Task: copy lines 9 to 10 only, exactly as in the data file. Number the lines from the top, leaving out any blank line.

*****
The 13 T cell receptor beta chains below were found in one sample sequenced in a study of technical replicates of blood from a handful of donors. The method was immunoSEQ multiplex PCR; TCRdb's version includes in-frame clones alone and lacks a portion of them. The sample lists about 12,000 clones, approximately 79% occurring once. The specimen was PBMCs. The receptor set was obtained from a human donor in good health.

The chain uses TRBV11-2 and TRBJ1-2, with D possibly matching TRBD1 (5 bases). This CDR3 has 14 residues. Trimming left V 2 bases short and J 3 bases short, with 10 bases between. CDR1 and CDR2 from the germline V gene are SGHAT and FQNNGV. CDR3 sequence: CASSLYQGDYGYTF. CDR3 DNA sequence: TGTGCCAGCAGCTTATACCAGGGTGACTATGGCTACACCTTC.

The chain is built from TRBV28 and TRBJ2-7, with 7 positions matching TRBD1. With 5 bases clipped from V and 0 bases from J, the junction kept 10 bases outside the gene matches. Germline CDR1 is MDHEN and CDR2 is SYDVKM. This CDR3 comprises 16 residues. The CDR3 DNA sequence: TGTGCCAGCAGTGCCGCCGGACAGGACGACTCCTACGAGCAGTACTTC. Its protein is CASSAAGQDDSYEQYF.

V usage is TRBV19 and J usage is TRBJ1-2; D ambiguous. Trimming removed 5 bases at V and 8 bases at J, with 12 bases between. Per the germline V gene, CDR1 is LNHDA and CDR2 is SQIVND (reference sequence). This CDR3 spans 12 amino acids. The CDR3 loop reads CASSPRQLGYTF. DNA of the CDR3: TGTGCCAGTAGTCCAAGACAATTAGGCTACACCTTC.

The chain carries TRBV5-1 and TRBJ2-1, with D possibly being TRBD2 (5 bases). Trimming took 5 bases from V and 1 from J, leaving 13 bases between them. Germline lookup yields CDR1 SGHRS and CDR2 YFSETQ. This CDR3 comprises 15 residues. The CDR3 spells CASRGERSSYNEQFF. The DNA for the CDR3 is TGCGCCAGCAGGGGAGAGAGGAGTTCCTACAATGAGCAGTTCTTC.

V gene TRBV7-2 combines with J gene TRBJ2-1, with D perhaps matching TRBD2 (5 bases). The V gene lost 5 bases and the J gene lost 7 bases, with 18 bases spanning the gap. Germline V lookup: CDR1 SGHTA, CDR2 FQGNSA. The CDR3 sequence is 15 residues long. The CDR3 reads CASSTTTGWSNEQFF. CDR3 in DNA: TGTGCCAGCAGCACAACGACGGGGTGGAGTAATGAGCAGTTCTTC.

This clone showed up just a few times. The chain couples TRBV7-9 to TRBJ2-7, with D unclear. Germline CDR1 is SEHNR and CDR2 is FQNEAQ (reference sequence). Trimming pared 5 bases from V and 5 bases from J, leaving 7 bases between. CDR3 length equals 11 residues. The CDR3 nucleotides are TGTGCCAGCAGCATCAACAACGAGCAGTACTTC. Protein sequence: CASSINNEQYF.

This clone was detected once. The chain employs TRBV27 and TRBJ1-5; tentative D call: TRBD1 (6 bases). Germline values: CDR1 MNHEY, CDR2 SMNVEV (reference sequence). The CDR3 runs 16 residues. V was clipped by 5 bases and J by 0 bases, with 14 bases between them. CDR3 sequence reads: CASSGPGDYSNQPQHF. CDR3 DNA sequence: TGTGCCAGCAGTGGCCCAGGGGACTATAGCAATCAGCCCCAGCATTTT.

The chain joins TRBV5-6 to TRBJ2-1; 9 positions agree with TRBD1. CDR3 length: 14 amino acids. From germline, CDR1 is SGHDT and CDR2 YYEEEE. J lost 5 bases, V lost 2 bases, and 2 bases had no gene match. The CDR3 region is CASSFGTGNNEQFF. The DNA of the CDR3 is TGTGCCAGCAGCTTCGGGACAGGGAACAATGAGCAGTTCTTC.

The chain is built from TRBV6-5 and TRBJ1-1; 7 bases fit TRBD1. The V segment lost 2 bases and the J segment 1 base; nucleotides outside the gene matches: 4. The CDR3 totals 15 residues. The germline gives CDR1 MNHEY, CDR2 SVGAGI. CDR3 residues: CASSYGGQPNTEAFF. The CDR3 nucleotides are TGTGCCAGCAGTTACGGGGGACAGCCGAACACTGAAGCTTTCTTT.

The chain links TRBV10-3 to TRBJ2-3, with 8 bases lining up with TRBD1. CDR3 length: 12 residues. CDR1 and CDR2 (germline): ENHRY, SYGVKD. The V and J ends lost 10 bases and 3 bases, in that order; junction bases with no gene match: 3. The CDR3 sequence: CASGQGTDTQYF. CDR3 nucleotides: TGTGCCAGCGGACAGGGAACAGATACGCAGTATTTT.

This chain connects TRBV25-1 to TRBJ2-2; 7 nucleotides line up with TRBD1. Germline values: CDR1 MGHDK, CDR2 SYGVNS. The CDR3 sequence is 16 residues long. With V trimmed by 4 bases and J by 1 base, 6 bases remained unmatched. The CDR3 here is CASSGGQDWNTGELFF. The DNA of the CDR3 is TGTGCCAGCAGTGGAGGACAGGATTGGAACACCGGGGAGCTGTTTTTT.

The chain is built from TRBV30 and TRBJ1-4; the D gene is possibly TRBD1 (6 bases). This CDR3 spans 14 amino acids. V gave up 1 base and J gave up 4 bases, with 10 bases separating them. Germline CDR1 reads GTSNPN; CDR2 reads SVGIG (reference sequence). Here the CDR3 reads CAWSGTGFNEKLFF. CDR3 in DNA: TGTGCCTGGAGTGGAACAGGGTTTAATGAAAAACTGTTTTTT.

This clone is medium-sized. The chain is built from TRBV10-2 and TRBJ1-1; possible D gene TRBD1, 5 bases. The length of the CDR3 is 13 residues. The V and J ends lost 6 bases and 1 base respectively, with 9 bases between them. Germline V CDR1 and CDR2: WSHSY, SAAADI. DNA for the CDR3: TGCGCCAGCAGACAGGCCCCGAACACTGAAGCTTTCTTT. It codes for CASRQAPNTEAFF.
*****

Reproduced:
The chain joins TRBV5-6 to TRBJ2-1; 9 positions agree with TRBD1. CDR3 length: 14 amino acids. From germline, CDR1 is SGHDT and CDR2 YYEEEE. J lost 5 bases, V lost 2 bases, and 2 bases had no gene match. The CDR3 region is CASSFGTGNNEQFF. The DNA of the CDR3 is TGTGCCAGCAGCTTCGGGACAGGGAACAATGAGCAGTTCTTC.

The chain is built from TRBV6-5 and TRBJ1-1; 7 bases fit TRBD1. The V segment lost 2 bases and the J segment 1 base; nucleotides outside the gene matches: 4. The CDR3 totals 15 residues. The germline gives CDR1 MNHEY, CDR2 SVGAGI. CDR3 residues: CASSYGGQPNTEAFF. The CDR3 nucleotides are TGTGCCAGCAGTTACGGGGGACAGCCGAACACTGAAGCTTTCTTT.